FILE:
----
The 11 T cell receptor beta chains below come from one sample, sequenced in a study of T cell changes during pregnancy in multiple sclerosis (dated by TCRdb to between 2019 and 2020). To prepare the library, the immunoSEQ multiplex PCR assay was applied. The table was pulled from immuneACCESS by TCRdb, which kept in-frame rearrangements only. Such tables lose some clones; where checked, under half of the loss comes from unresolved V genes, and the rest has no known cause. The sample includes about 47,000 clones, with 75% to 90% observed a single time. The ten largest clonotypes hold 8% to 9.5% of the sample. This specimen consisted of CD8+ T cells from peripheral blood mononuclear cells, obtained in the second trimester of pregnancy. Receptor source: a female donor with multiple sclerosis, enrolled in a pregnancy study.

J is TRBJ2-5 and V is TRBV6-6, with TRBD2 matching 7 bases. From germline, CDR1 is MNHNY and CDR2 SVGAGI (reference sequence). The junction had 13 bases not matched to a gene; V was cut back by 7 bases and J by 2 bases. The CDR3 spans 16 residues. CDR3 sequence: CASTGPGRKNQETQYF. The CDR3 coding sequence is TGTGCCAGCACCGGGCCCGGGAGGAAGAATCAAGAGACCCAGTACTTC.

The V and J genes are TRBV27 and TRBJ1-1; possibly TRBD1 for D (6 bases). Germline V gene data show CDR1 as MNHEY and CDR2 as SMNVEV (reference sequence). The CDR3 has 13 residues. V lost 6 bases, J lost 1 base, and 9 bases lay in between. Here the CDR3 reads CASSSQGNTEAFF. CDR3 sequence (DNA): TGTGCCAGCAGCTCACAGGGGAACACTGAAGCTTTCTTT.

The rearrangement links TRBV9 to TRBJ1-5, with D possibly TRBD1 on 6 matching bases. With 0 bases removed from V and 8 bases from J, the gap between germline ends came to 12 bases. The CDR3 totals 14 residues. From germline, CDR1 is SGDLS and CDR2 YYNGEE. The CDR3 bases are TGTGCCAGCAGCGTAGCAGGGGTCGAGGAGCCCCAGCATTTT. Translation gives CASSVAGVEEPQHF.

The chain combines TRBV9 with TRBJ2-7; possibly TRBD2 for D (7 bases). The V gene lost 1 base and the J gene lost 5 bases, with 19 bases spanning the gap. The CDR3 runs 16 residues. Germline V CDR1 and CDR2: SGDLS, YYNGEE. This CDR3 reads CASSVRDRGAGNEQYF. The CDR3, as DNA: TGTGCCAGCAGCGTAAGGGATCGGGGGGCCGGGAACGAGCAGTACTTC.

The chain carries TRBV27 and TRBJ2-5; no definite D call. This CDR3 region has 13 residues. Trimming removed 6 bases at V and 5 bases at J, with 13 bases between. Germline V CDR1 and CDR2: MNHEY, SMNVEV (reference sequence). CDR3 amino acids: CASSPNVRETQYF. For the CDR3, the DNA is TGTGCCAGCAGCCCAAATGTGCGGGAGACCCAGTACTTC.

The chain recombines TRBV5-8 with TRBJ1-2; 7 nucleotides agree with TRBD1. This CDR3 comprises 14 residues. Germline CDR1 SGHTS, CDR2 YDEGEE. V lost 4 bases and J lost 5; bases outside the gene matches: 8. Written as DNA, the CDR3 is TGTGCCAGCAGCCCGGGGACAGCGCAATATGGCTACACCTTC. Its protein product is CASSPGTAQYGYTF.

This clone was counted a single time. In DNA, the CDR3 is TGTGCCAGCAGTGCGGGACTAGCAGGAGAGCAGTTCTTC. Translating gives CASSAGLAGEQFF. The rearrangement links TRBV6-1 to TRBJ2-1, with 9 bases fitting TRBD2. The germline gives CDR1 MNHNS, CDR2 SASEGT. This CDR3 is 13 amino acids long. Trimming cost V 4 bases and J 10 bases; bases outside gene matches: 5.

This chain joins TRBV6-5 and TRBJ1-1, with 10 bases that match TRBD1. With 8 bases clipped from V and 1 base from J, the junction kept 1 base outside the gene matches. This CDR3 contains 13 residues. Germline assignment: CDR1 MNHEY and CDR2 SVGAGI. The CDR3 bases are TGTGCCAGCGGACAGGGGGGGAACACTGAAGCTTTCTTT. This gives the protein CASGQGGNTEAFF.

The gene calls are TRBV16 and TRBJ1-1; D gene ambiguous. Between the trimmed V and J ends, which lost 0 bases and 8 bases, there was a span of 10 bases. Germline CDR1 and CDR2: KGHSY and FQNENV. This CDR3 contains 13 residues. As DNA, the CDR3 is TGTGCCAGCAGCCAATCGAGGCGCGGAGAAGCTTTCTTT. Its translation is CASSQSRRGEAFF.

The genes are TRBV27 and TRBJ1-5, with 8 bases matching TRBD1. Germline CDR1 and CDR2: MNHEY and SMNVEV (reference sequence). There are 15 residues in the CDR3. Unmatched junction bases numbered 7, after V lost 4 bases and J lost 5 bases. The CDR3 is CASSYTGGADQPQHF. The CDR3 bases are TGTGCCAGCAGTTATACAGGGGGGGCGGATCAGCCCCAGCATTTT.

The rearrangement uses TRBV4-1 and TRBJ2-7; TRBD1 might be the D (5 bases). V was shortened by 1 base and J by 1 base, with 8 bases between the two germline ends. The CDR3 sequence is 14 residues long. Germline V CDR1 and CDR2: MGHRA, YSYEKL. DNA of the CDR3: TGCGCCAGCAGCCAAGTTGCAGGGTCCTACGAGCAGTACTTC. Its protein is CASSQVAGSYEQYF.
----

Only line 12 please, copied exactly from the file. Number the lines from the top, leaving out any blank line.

The rearrangement uses TRBV4-1 and TRBJ2-7; TRBD1 might be the D (5 bases). V was shortened by 1 base and J by 1 base, with 8 bases between the two germline ends. The CDR3 sequence is 14 residues long. Germline V CDR1 and CDR2: MGHRA, YSYEKL. DNA of the CDR3: TGCGCCAGCAGCCAAGTTGCAGGGTCCTACGAGCAGTACTTC. Its protein is CASSQVAGSYEQYF.